Nowadays, capsule hotels have become increasingly popular among tourists who want to experience what it is like to stay in these ‘coffin-esque’ pods. No longer are these pods minimalistic in design and decor though- a lot of them have now become much more trendy yet still remain true to the ‘pods stacked upon pods’ design.

 capsule hotel Japan

Some capsule hotels are male/female only so always make sure to check before you book. Bathrooms facilities are shared but immaculately clean and you will most likely have access to a locker.

I stayed in quite a few capsule hotels during my time in Japan and I highly recommend trying them out for the experience alone.

The Best Capsule Hotels in Japan

Stay In A Funky Themed Love Hotel

In Japan, it is incredibly common to find 3 generations living under one roof. Japanese people don’t tend to move out of the family home until they get married. So it’s no surprise really that Love Hotels came to exist.

The clue really is in the name as to what these hotels were designed for! Couples looking for some privacy can rent a room by the hour or for a time period in one of these hotels.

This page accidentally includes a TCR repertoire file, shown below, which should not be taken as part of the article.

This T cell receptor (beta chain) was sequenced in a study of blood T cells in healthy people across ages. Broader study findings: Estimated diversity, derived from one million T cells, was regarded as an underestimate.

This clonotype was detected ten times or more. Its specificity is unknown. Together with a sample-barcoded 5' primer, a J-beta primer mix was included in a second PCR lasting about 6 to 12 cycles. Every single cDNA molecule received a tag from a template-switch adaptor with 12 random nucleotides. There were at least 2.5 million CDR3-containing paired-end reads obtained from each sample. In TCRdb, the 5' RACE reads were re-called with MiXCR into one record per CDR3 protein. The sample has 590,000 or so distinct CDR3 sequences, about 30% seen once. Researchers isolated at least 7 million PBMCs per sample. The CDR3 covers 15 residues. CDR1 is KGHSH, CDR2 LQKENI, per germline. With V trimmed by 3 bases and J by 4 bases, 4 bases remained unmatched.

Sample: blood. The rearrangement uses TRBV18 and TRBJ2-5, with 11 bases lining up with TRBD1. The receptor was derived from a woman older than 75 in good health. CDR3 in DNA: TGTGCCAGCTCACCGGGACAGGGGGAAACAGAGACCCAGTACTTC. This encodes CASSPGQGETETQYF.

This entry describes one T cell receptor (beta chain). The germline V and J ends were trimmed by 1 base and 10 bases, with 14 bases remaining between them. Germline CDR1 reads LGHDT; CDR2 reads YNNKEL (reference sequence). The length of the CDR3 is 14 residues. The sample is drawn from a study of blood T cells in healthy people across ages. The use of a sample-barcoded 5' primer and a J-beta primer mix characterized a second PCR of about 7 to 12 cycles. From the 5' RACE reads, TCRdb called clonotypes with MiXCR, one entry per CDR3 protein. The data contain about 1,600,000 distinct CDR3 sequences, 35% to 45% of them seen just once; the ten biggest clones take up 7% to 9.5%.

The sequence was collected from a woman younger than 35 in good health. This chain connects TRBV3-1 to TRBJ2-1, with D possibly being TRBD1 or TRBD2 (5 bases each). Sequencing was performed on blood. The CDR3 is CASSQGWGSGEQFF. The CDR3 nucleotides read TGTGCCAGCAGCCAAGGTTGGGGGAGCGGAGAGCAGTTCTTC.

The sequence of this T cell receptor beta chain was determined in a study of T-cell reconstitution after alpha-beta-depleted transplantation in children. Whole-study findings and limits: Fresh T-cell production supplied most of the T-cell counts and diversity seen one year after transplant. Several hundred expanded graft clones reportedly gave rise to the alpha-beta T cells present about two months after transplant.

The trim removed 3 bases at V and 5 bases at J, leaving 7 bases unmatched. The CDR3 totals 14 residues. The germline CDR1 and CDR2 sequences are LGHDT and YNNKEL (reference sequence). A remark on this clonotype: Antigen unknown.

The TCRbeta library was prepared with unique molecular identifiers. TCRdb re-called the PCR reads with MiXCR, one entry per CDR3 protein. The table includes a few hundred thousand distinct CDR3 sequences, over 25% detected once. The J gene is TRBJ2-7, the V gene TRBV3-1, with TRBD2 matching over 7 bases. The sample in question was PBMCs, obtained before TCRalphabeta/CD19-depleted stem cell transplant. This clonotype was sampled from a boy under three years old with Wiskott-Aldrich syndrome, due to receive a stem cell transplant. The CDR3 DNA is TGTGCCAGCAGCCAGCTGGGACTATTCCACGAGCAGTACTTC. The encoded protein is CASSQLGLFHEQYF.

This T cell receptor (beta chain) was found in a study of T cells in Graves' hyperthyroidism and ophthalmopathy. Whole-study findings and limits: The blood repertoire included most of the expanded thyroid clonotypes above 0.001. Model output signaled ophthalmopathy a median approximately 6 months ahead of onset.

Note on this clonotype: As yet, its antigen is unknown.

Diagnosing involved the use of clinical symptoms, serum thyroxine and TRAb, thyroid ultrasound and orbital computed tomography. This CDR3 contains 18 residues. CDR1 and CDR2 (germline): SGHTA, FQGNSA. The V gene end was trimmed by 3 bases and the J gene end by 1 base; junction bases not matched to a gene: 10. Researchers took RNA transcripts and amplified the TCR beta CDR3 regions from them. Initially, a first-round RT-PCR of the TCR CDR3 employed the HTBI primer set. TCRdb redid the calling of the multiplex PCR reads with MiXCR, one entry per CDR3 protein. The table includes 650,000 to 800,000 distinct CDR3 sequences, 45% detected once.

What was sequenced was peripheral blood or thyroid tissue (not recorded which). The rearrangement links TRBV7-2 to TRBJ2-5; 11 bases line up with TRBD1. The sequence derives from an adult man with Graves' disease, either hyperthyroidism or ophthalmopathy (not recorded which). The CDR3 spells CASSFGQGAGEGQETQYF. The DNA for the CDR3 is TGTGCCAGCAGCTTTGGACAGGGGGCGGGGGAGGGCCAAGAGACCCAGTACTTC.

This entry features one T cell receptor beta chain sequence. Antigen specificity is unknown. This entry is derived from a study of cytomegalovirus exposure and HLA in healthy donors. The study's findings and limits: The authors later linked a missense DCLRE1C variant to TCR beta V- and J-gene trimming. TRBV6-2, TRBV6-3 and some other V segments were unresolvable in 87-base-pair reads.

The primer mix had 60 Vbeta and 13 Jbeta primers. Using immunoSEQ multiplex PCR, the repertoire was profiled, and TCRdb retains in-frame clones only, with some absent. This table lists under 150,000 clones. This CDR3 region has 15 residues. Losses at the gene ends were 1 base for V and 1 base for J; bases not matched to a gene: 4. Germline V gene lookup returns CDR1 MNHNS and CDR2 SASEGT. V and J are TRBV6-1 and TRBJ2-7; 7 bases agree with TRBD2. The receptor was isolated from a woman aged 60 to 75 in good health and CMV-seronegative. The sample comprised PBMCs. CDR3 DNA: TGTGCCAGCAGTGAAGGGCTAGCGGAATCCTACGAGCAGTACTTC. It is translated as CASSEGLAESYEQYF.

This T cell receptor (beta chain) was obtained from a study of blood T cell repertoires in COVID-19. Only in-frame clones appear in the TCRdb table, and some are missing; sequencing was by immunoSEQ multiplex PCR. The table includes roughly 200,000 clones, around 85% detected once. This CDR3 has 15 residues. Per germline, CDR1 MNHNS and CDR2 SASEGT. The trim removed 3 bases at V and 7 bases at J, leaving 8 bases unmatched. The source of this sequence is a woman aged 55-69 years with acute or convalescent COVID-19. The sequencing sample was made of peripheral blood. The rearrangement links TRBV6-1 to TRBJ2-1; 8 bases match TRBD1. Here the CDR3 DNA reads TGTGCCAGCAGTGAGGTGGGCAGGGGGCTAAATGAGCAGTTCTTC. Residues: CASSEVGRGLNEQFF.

Love Hotels have also become popular among tourists too, as many of them offer themed rooms such as Hello Kitty, Space Invasion and you can even find a room based on a hospital ward. Weird, yes, but also fun to check out.

Love Hotels are relatively cheaper than a western hotel room and they can often be found at the heart of tourist districts. For example, ‘Love Hotel Hill’ is located in the heart of Shibuya, Tokyo and it isn’t as sleazy as you may think.

Love hotel Japan
Photo by cory doctorow via flickr

It’s important to note, however, that even though you may be offered luxurious amenities (jacuzzi and heated floors anyone?!), a lot of Love Hotels will not accept same-sex couples – even if you’re just friends – and once you check-in, you’re not expected to leave until your time is up.

Check out this post here which is all about some of the quirkiest Love Hotels on offer in Japan.

The Best Love Hotels in Japan:

Related Post: Cultural Mistakes You Must Avoid in Japan

japan rail pass

Check Out Japanese Hostels

Hostels are usually considered the cheapest places to stay around the world but this isn’t always the case in Japan. I highly recommend checking out other options such as a capsule hotel or a business hotel to compare prices before you confirm your booking.